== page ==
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Saturday, Feb. 24
The Indiana Daily Student


COLUMN: Breaking Free: Three friends and a house


Home. Home by definition is a place where one lives that offers shelter, which usually refers to a permanent residency for a period of time.  

In our society, in the American culture, autonomy is prioritized. Moving out of your parents’ home and living on your own is crucial to proving your independence, and being independent is a way to convey to others your success in life.  

Living alone can have its perks. You have your entire living area to yourself. You don’t have to worry about respecting another person’s space, having quiet hours, cleaning up after yourself, and so on and so forth.  

To an extent, living alone gives a person unlimited freedom to do whatever they please in their home.  

I’ve always looked forward to the day of having independence and having my own place to call home. But it is not something that I’m in a rush for anymore, and it was all because three friends came together and decided to live in a house together.  


One Friday night, after a long day, all I could think about was coming home to my two roommates and snuggling up on the couch with a blanket and watching a movie with them. No conversing. No energy involved. Just silence. Just the comfort of their presence beside me.  

As I made my way from my car to my front door, exhaustion from the day was settling in my body and the thought of the comfort of my living room couch brought me joy. I walked into my house, and there they were.  

My roommates were sitting on the couch just about to hit “play” on the TV to watch “Harry Potter and the Prisoner of Azkaban.” I dropped my bags to the floor and sat in between them as the Harry Potter theme song began to fill the silence of our house.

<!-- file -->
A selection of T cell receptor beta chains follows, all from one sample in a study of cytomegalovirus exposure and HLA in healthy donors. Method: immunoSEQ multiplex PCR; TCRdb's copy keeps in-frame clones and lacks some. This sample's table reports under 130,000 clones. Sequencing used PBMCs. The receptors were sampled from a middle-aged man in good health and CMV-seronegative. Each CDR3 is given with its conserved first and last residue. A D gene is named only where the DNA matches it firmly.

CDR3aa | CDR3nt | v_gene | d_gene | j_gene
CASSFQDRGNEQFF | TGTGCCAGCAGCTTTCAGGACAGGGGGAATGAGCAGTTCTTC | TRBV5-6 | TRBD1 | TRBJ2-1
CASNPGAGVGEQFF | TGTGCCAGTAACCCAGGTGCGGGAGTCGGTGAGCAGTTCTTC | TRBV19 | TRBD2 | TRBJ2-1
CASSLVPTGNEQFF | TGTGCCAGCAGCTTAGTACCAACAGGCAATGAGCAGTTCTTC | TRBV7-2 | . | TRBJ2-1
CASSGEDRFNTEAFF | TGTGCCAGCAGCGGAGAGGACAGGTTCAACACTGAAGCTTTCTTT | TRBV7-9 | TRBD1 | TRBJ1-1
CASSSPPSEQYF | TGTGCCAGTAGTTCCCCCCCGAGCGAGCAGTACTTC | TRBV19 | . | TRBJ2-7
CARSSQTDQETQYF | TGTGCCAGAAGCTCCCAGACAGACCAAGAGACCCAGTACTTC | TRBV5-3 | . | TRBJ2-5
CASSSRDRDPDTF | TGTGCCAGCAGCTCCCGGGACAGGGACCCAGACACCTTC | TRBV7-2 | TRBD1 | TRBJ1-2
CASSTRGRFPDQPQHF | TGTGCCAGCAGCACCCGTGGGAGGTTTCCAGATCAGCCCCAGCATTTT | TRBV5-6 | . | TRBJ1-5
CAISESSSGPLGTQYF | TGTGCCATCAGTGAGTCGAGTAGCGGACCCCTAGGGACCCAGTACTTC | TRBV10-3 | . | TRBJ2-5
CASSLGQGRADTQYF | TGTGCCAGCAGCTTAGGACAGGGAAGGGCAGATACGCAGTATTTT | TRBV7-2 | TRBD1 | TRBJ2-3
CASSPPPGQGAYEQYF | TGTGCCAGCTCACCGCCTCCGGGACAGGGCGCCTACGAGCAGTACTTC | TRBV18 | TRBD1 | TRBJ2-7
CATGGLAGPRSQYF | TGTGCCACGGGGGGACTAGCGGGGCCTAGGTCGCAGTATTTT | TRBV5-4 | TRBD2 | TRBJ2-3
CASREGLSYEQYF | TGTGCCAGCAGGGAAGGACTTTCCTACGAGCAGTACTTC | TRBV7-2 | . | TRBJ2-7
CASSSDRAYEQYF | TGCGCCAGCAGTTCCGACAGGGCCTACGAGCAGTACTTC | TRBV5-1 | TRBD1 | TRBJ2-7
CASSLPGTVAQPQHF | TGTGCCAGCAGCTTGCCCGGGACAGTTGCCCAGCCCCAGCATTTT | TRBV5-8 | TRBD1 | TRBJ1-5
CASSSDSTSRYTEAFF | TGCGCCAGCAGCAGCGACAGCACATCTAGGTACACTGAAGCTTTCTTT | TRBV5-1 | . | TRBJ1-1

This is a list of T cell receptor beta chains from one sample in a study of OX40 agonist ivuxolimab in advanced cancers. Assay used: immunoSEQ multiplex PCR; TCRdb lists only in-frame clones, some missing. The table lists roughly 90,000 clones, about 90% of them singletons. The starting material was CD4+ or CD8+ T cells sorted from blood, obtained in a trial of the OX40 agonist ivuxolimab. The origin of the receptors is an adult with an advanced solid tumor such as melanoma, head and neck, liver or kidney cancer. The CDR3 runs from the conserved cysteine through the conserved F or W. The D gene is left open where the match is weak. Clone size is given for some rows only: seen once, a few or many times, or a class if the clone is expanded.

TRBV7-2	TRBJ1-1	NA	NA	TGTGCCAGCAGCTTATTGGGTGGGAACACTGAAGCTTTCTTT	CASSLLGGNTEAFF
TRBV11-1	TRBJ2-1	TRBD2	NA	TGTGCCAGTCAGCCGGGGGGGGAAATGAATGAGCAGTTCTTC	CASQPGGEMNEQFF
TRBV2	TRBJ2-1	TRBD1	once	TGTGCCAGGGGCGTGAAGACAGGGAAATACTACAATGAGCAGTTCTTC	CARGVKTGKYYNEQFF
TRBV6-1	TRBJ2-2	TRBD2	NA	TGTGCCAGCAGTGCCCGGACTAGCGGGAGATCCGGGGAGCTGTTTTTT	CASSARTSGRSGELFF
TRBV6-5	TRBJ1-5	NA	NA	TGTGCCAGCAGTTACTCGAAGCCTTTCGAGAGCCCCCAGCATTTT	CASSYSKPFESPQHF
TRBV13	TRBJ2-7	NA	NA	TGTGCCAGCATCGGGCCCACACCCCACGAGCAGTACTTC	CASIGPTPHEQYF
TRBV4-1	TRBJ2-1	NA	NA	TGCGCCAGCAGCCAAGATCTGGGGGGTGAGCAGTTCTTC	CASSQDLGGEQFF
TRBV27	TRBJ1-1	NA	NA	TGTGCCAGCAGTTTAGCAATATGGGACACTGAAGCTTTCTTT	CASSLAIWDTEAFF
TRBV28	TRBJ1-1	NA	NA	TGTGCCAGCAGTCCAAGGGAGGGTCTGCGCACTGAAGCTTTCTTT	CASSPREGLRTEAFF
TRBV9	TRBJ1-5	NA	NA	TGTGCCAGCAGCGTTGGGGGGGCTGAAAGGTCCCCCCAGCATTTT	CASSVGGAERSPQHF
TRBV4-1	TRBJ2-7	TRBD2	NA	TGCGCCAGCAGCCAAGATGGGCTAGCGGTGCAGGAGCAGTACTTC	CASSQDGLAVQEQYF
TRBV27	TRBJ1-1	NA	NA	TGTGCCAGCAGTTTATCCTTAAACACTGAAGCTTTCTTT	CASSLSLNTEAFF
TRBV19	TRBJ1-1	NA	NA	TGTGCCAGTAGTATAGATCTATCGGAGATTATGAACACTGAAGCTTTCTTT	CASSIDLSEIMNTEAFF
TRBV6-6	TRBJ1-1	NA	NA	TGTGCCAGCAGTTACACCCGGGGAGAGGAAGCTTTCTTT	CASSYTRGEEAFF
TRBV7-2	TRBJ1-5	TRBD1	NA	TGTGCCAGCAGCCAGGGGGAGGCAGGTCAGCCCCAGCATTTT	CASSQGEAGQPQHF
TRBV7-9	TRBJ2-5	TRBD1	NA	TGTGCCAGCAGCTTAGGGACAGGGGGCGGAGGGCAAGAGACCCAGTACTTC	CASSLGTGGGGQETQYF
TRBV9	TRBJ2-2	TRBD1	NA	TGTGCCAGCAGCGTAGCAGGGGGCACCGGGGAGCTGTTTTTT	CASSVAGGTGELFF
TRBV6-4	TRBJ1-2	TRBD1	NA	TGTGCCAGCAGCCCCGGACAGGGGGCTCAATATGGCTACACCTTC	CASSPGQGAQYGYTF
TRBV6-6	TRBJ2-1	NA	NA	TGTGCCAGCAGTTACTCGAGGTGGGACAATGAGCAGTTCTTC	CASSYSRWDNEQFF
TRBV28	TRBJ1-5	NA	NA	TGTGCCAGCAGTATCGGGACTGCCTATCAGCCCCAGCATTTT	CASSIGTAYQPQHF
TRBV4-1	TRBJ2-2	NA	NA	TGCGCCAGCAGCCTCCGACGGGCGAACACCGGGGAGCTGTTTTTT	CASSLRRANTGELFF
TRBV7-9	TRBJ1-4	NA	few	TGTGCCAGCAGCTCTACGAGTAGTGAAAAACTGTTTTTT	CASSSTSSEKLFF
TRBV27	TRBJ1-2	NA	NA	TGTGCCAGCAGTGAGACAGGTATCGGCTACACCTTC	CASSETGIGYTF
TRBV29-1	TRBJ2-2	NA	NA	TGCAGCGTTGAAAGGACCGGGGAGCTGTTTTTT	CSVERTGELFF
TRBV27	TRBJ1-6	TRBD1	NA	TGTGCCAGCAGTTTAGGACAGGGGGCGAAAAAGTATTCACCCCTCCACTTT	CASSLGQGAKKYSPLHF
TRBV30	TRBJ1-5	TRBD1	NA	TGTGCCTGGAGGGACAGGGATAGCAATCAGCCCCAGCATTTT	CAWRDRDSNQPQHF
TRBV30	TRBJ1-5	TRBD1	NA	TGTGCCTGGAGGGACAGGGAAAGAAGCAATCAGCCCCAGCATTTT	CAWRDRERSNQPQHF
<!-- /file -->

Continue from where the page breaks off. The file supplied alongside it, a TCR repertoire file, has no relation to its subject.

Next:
[Related: COLUMN: Breaking Free: A tank full of gas and a car full of friends]

We ate our late-night dinner and recited lines from the movie until we started to fall asleep. We made our way up to our rooms, but not without saying “goodnight, love you” to each other.  


Humans are social creatures. Going back to the days when we hunted and gathered for survival, it was a group effort. Humans even have mirror neurons that cause us to react in certain ways based on observing others' actions.  

We are not meant to be alone. It is not in our nature.  

So why do societal standards tell us we should strive to be alone? Especially when you reach a certain age, society looks down upon living with roommates. 

Some people see roommates as a sign that you don’t have skills or money to take care of yourself. But societal standards are often flawed and put unnecessary pressure on humans –– living situations being one example. So why not break societal norms, and live the way you want to live? 


Coexisting in the same household is one thing. But living with your friends is special. It's like an endless sleepover with each other. We laugh together. We cry together. We protect each other from house spiders and rant to each other about life.  

We’re there for each other through the ups and downs. 

And I know that they’ll still love me, even though my recycling skills are still not up to par.  

One day when we’ve graduated from college and gone our separate ways, I know I’ll look back on and reminisce about these days.  

[Related: COLUMN: Breaking Free: Sometimes, you just have to dance it out]

As of right now, I’m okay with not breaking away and being on my own. And I have my roommates to thank for making me appreciate having someone to come home to.  

Natalie Fitzgibbons (she/her) is a junior studying journalism with a minor in American studies. She hopes to inspire people with her words and make a positive impact in people’s lives and the world.  

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